“The one thing all children have in common is their rights. Every child has the right to survive and thrive, to be educated, to be free from violence and abuse, to participate and to be heard.” — Secretary-General Ban Ki-Moon
Ottawa (20 Nov. 2015) — November 20 marks the 25th anniversary of the Convention on the Rights of the Child, which is celebrated in Canada as National Child Day. It is also the day that we take time to recognize the commitment of those who work with children and families each and every day to protect first and foremost the safety and well-being of children across the country.
"On this National Child Day, we want to express our appreciation to those people who make the protection of children their first priority," said James Clancy, National President of the National Union of Public and General Employees (NUPGE). "These workers provide stability through periods of chaos ensuring the children receive the care, support and attention they need and deserve."
Keeping children safe is a life-long commitment
While many families are currently engaged with the processes and supports that keep children safe, the work has no foreseeable conclusion.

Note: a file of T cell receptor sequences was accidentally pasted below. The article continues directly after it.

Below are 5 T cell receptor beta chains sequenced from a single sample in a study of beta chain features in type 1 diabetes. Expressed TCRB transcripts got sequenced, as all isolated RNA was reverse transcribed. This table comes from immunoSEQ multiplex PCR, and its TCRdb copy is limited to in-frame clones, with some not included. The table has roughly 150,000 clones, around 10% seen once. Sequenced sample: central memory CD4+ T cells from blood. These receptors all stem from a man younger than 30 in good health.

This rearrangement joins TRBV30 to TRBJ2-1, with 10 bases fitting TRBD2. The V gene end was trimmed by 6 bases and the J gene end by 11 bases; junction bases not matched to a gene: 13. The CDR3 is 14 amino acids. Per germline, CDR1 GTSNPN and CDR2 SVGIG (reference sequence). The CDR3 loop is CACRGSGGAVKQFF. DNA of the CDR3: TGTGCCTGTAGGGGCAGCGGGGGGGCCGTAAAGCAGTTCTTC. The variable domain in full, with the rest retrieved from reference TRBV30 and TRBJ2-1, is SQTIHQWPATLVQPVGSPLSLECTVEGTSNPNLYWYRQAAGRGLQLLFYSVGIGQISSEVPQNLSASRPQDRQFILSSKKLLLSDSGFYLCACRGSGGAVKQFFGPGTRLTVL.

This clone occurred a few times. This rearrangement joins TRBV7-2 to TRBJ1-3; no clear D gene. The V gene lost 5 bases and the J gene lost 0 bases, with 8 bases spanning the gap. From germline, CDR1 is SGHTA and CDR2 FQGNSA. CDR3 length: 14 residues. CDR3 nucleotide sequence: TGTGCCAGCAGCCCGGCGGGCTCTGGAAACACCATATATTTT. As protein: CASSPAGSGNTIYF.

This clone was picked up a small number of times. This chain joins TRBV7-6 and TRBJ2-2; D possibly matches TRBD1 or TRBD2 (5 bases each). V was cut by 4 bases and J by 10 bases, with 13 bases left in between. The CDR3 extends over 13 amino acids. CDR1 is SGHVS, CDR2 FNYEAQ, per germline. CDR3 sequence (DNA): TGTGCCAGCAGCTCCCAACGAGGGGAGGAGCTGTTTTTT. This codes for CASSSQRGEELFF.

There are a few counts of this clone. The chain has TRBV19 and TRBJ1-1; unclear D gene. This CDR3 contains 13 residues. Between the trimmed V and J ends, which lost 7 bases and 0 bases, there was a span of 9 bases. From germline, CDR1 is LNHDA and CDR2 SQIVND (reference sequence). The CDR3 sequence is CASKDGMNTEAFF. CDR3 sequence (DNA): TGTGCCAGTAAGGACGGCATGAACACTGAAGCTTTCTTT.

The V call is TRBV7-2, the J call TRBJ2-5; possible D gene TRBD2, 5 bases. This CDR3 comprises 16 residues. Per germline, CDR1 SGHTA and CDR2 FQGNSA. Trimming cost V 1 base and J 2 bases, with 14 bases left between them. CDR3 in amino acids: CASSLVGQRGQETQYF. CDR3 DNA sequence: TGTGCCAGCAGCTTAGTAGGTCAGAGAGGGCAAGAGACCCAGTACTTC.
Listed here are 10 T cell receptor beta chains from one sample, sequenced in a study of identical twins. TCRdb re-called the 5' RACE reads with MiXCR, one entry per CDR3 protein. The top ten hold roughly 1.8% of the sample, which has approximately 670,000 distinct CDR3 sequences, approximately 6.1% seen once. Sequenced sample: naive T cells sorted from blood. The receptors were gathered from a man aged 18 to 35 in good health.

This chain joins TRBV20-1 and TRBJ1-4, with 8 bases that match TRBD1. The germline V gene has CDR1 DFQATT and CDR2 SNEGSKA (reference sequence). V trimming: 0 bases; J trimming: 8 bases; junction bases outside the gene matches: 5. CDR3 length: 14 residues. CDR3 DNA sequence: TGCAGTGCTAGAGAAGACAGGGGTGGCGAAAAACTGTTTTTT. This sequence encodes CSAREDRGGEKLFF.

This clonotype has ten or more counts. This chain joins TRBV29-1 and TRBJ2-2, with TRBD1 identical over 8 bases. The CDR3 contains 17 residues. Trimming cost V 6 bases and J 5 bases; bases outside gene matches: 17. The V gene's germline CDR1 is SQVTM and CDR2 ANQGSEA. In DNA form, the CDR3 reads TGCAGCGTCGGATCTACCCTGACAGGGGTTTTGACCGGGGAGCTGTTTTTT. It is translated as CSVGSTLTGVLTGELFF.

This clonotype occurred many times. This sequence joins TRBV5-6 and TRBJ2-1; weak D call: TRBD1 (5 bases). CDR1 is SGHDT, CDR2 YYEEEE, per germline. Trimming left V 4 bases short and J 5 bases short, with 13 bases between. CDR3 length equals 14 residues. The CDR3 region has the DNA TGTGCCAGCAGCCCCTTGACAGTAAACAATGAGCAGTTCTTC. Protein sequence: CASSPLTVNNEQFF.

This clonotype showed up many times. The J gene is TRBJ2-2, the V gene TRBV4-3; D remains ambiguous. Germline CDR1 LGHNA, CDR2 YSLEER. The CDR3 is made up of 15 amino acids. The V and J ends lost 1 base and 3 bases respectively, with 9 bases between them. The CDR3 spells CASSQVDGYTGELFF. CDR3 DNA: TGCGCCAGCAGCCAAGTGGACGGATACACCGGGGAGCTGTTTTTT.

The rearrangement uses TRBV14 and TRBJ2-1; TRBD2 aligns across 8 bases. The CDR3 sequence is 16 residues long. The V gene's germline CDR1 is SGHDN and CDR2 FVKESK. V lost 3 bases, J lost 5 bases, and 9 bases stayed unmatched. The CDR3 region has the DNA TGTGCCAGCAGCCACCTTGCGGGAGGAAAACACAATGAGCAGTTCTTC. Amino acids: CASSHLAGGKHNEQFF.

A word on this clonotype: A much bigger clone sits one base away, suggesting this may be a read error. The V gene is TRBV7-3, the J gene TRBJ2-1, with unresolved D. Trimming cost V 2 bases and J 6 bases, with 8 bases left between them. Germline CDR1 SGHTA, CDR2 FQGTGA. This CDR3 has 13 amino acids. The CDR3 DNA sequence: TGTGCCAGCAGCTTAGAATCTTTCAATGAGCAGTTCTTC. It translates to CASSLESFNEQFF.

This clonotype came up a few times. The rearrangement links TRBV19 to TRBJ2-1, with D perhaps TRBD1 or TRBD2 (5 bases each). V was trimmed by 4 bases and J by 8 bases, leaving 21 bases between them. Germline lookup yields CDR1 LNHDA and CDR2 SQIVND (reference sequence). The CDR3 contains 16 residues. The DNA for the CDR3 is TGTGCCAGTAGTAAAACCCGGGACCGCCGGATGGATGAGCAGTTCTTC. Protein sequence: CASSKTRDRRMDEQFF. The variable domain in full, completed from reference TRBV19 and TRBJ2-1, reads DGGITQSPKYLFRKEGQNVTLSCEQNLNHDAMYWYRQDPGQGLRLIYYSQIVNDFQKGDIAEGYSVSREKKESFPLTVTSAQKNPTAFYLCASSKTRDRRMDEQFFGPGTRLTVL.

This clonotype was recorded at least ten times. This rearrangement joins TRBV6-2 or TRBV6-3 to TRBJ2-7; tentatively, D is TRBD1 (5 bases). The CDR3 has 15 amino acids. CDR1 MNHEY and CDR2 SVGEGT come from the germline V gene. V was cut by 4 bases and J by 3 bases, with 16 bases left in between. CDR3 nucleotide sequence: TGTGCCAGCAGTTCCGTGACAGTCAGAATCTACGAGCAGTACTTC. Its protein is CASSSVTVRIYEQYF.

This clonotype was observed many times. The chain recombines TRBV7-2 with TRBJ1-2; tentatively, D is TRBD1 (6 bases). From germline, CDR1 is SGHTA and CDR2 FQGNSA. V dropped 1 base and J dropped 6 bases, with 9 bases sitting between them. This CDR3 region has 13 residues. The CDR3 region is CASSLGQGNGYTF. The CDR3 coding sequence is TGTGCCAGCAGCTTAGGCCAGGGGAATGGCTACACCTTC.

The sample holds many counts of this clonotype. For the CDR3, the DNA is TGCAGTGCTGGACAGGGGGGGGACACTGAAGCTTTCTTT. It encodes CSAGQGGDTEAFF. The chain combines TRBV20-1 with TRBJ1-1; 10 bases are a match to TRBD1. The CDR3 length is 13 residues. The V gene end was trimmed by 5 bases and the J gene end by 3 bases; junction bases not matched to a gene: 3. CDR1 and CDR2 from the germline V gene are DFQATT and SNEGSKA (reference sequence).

Once safety has been assured, child protection workers continue to work with families in a culturally sensitive way to engage caregivers in solution focused planning to keep children home, within their natural families, whenever possible. Where that is not possible, to find a new place of permanency, where children can find stability, acceptance, love and can develop the familial and cultural ties that last a lifetime.
Across the country, vulnerable children and young people will continue to rely on caring, reliable professionals to advocate for their best interests.
Convention on the Rights of the Child speaks directly to mandate of child protection workers
Twenty-five years ago the United Nations General Assembly adopted the Convention on the Rights of the Child. The Convention is a “promise to children that we would do everything in our power to protect and promote their rights to survive and thrive, to learn and grow, to make their voices heard and to reach their full potential.”
That promise made by the General Assembly mirrors the day-to-day working mandate of child protection workers. Workers care for children who, by accident of birth, become marginalized by poverty or ongoing mental health break-down, who are displaced due to substance addiction or neglect or who are are victimized by physical or sexual abuse in their own families or communities.
"Society as a whole needs to gives thanks to child protection workers for their compassion and commitment to our young people," Clancy said.
The National Union of Public and General Employees (NUPGE) is one of Canada's largest labour organizations with over 360,000 members. Our mission is to improve the lives of working families and to build a stronger Canada by ensuring our common wealth is used for the common good. NUPGE